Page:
Against that backdrop of existential reflection, our resolutions will naturally reflect our desire to strengthen our relationship with God and increase the meaning and purpose in our lives. Certainly these should involve self-care, because we need a strong body and sense of well-being to have the strength to do for others- if I am not for myself, the book of Ethics teaches us, who will be for me? And if I am not there for myself—who will then be there for others? But our resolutions should also include committing to certain acts: calling a relative we don’t particularly like (it’s easy to talk about social justice but it’s truly actualized when we remember our own family members, including the ones who are hard to talk to); giving tzedakah regularly (this can mean having a charity box on our kitchen window sill and dropping in a few coins before dinner, remembering those who have less, and showing our children how to- in my mentor the Rebbe’s words- “train the hand to give”); and attending a Torah class (we can’t care about ideas that we don’t quite know…and this is especially accessible to us with our dear cyber friends Rabbi YouTube and Rabbi Google, all over the world-wide web).
 
The reason we so often fail to stay the course in our resolutions is that oftentimes, we’re fighting a battle we’re not strong enough to win- we bite off more than we can chew. But smaller, more doable habits slip right under this resistance.
 
They’re too small to resist. We see this when it comes to material commitments- do you know anyone who went from walking zero miles to five miles a day that still does that a year later? Someone who wanted to get their finances in order that had a paradigm shift in five minutes? But you likely know someone who increased in their exercise gradually and continues to exercise each day, or another who charted a new financial course with a lot of contemplation and care and small changes at first that led to a bigger transformation.
 
Spiritual commitments are no different- volunteering once a month at your favorite charity; a ready smile for the mailman; dropping those two coins into the charity box once a day; making the decision to begin each morning with gratitude for simply waking up…taken day by day, these small acts generate momentum and ultimately, reprogram our subconscious.
 
So how can we practically start implementing? By embracing one bite-sized mitzvah that can realistically stick. Allowing our essential oneness with G-d to glow in our day-to-day small actions.
 
We often underestimate the power of one mitzvah, of one commitment, of one change, of one move, of one gesture, of one act of love, kindness and holiness. We think it is all or nothing. But it was one loving interaction between Moses and G-d at the burning bush that completely impacted the Jewish future and all of humanity, and it can be one action today that can start an endless ripple effect of change.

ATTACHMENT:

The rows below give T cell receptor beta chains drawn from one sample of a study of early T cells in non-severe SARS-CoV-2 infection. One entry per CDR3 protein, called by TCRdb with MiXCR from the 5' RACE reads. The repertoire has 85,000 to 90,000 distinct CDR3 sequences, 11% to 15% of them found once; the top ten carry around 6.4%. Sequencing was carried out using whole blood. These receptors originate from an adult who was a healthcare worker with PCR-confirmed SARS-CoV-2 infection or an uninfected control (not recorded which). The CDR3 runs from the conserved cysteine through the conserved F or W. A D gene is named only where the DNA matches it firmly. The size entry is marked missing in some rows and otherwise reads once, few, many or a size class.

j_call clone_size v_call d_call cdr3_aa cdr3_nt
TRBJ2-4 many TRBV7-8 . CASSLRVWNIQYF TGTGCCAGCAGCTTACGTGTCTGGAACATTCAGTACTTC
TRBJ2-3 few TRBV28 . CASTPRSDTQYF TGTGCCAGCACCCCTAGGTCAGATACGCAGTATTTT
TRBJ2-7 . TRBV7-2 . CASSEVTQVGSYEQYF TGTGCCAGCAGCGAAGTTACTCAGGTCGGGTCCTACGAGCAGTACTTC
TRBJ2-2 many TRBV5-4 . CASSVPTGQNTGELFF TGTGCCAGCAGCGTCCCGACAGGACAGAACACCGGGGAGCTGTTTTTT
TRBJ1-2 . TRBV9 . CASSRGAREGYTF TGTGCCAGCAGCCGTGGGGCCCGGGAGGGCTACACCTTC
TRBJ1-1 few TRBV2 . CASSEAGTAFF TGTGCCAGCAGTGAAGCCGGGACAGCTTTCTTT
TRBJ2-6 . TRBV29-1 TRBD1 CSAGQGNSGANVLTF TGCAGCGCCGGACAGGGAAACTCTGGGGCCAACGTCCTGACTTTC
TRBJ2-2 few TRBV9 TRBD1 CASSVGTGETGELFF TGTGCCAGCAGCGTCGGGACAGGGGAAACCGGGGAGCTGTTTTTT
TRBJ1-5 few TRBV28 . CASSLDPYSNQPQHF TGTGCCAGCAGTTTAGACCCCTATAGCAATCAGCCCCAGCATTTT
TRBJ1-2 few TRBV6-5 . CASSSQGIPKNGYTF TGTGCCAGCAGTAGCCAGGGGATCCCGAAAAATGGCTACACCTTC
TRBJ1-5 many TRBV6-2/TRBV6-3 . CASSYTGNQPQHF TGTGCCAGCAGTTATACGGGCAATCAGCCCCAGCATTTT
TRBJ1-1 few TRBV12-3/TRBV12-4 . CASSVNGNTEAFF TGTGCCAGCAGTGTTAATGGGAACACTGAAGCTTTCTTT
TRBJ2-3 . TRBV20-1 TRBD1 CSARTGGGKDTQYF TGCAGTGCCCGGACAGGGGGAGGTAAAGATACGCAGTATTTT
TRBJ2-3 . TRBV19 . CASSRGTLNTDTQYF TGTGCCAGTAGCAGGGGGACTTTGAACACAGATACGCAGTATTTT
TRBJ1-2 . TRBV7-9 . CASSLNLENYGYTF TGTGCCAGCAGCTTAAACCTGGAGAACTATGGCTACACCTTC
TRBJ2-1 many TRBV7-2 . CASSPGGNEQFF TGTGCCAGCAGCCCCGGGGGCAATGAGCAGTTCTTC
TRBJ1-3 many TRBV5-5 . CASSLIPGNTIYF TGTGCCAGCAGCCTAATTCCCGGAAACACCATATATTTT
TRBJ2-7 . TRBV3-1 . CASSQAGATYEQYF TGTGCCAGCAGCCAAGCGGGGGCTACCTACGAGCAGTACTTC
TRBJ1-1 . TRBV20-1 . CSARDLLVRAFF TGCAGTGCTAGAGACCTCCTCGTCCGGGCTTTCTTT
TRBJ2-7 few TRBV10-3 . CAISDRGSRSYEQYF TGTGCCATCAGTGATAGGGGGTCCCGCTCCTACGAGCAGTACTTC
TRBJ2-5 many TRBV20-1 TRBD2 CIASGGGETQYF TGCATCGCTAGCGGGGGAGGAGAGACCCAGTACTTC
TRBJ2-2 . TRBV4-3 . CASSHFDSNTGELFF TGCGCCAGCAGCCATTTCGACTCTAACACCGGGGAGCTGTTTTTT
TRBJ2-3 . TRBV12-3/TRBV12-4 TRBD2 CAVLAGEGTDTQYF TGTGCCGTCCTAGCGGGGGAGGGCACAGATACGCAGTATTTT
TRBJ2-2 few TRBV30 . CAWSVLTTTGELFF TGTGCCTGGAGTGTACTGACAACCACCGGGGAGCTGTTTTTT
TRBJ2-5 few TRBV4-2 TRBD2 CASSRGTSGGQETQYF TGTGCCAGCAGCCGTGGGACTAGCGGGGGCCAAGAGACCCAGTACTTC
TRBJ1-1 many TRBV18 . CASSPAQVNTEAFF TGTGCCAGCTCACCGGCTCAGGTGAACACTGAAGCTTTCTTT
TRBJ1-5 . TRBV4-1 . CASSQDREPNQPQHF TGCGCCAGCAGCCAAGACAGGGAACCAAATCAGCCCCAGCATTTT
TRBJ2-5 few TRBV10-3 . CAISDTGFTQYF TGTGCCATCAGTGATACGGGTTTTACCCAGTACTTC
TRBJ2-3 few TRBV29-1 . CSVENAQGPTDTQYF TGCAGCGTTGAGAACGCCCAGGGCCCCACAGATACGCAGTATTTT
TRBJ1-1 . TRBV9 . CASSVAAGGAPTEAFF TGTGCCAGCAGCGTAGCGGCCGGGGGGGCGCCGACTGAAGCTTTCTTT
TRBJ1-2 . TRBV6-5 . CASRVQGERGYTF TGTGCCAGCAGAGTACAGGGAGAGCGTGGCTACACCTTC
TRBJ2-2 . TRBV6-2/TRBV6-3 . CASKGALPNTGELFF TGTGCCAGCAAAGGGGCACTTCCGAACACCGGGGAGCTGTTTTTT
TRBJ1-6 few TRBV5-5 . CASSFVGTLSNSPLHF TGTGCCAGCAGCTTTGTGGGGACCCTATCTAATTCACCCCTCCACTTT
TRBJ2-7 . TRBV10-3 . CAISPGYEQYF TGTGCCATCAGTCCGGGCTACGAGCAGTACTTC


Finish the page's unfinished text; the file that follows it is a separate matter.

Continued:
My mother would always remind me of the saying from our sages- “Mitzvah Goreret Mitzvah”- one mitzvah leads to another. (Kind of like the old story about eating peanuts: you just can’t stop at one!)
 
Once Moses made a commitment to the Jewish people, which began with his care and concern for single individuals, he ultimately was the messenger who delivered them all from a life of Egyptian slavery and despair.
 
Once we make a commitment to one small resolution, we are ultimately the messengers and agents of even bigger change and redemption for our world. It is bound to happen, because goodness is contagious- people get inspired to do good when they see good.
 
So where do we start? With one small, ultimately giant step. Shabbat Shalom! 
 
Rabbi Fishel & Ettie Zaklos 
                

 

Never to lose your spirit

Dear Friends,

Do you know how the Jews reacted when Moses came to tell them the news that they will be leaving Egypt? Think they partied and danced? Not quite… “And they did not listen to Moses out of shortness of breath.

The Hebrew word for breath is Ruach. But Ruach also means “spirit”. This passage can be translated as "And they did not listen to Moses out of lack of spirit."

In the history of Egypt not a single slave had ever escaped. How could an entire nation ever walk free? Moses was a dreamer, they thought. It is just not realistic to hold out such high hopes, only to have them dashed yet again. And so the people were utterly despondent and spiritless and, therefore, they could not hear, i.e. absorb, Moses’ message.

It happens all too often. People become so set in their mediocrity that they give up hope of ever achieving the breakthrough. This is true for marriages, careers or our spiritual aspirations, we lose the desire to dream.

The Torah is teaching us never to lose our ‘spirit’, our hopes, our dreams and resolve!

Shabbat Shalom and have a great week ahead!

Rabbi Fishel & Ettie Zaklos